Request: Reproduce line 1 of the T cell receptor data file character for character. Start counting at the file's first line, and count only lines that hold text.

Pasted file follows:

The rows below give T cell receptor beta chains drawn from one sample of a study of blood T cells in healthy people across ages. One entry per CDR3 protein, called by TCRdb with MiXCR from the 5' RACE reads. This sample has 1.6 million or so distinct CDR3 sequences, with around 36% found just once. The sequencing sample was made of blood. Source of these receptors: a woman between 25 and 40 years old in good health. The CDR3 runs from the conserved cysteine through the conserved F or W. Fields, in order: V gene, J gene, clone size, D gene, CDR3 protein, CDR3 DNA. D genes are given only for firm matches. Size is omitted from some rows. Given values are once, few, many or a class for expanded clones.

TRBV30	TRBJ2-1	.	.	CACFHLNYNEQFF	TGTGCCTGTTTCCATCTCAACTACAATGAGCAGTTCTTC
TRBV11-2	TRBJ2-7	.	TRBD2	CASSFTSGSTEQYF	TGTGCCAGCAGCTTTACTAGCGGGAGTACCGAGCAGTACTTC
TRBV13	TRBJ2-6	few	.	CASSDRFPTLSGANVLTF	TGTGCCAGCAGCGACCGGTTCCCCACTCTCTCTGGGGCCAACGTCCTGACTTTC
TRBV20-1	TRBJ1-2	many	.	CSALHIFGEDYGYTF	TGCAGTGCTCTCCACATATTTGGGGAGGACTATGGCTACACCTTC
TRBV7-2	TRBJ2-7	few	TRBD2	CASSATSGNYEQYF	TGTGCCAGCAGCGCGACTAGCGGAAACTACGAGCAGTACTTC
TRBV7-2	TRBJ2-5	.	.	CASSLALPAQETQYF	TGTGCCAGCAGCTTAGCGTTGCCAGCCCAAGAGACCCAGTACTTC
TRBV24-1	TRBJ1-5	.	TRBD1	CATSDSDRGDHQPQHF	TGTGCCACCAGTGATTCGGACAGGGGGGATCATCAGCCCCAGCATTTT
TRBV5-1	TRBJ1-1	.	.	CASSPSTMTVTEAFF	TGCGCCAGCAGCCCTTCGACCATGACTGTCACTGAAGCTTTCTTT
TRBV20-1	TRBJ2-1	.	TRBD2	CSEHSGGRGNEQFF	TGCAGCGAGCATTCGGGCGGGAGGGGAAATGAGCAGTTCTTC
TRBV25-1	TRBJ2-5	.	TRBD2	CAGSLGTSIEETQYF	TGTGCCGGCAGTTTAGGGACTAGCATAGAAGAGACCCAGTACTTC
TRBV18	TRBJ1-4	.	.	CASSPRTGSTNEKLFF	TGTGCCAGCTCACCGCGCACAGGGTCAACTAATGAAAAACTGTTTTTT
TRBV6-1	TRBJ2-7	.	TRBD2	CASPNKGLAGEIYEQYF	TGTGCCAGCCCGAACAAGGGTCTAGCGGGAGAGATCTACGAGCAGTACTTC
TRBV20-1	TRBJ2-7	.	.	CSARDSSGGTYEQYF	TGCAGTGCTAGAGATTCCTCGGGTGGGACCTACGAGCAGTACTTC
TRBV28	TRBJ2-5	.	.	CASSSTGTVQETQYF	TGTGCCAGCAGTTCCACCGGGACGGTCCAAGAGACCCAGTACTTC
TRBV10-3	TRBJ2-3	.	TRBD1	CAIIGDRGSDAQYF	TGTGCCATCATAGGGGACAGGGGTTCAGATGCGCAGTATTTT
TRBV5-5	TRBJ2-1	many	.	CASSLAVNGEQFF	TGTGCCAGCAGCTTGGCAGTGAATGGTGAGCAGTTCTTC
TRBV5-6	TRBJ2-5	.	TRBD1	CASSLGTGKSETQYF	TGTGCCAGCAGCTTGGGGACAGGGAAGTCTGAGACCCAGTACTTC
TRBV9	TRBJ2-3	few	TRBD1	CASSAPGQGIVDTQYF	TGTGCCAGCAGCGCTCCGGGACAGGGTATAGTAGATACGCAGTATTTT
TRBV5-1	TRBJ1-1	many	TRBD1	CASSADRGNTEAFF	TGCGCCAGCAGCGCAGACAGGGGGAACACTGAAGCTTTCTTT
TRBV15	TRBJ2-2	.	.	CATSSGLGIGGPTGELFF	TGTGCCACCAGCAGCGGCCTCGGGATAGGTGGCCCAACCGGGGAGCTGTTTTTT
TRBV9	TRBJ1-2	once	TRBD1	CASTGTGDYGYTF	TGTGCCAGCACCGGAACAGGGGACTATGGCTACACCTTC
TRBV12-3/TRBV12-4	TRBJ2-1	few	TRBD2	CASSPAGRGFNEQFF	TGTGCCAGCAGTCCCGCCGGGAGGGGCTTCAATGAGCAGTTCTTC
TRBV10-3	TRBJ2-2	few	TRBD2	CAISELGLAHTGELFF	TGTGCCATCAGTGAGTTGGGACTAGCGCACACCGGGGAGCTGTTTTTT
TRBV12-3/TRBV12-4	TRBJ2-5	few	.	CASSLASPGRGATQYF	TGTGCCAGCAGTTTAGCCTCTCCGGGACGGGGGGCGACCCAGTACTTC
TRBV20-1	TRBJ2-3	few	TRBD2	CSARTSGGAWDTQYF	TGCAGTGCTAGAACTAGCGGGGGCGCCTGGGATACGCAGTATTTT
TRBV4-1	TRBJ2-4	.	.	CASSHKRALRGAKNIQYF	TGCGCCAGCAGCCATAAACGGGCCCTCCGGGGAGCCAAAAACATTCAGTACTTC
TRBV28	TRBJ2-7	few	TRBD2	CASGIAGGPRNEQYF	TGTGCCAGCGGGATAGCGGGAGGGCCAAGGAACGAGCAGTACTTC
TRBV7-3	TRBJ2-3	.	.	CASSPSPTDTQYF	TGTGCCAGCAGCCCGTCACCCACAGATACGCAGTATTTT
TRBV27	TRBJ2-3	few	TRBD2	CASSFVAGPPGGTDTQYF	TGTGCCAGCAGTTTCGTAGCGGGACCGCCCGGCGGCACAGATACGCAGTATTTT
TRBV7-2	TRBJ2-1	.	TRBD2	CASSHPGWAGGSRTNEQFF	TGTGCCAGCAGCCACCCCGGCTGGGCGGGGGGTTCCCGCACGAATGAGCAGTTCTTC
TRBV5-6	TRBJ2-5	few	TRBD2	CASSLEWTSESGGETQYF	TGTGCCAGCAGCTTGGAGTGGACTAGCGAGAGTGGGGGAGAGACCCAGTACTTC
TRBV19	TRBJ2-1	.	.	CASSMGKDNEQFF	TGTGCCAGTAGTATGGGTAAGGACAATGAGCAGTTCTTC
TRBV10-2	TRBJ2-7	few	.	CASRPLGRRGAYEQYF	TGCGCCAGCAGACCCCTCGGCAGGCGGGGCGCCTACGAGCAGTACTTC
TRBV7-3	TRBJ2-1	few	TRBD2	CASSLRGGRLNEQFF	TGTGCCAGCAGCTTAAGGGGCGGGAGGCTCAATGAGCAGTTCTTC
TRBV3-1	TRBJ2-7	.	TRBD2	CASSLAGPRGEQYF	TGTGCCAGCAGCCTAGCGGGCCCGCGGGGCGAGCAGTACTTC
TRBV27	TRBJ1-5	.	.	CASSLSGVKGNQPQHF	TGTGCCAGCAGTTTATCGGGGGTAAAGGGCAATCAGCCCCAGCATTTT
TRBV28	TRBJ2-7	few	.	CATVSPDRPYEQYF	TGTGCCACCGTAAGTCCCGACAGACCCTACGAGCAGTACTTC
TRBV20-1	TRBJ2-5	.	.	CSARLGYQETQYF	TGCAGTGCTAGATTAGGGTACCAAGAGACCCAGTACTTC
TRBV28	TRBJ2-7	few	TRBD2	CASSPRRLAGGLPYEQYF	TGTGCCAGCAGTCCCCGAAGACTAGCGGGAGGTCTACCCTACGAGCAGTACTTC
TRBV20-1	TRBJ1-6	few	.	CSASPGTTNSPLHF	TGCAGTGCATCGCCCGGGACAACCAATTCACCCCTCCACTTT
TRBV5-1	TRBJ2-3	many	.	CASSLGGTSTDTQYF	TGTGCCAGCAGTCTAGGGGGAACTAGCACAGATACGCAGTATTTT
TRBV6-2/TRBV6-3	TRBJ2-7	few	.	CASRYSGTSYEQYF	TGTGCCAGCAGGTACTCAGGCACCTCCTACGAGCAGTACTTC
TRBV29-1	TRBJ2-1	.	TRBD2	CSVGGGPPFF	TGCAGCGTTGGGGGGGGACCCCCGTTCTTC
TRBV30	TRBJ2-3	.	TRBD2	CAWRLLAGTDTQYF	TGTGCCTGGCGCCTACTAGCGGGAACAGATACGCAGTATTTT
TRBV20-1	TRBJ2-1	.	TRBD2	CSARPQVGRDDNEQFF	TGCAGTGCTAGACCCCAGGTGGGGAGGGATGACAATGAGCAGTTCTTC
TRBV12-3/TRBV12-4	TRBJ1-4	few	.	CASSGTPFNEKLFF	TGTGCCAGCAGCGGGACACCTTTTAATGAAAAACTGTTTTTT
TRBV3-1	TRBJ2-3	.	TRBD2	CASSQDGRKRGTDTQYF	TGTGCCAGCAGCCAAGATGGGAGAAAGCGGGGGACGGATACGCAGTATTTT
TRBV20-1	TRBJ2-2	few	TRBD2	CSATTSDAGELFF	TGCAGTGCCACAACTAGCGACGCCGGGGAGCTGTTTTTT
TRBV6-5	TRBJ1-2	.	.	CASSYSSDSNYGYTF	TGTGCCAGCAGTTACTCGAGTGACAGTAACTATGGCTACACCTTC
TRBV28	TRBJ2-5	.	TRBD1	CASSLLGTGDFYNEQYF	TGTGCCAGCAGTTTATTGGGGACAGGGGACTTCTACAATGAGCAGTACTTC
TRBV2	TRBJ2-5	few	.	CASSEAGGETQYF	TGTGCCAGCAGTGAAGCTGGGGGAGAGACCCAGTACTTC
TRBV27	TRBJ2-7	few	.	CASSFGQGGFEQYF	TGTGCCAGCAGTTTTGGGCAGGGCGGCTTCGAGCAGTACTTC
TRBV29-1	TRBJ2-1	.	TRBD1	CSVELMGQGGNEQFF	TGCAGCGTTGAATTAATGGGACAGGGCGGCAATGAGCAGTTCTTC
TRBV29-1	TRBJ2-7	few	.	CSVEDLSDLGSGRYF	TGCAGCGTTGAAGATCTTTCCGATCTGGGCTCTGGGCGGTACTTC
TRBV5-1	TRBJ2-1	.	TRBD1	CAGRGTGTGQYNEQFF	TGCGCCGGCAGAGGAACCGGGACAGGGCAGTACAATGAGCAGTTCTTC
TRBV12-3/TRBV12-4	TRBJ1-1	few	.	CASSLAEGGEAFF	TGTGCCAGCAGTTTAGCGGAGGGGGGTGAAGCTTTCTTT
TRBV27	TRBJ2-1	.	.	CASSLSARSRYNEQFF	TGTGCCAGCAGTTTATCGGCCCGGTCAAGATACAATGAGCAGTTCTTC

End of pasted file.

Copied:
The rows below give T cell receptor beta chains drawn from one sample of a study of blood T cells in healthy people across ages. One entry per CDR3 protein, called by TCRdb with MiXCR from the 5' RACE reads. This sample has 1.6 million or so distinct CDR3 sequences, with around 36% found just once. The sequencing sample was made of blood. Source of these receptors: a woman between 25 and 40 years old in good health. The CDR3 runs from the conserved cysteine through the conserved F or W. Fields, in order: V gene, J gene, clone size, D gene, CDR3 protein, CDR3 DNA. D genes are given only for firm matches. Size is omitted from some rows. Given values are once, few, many or a class for expanded clones.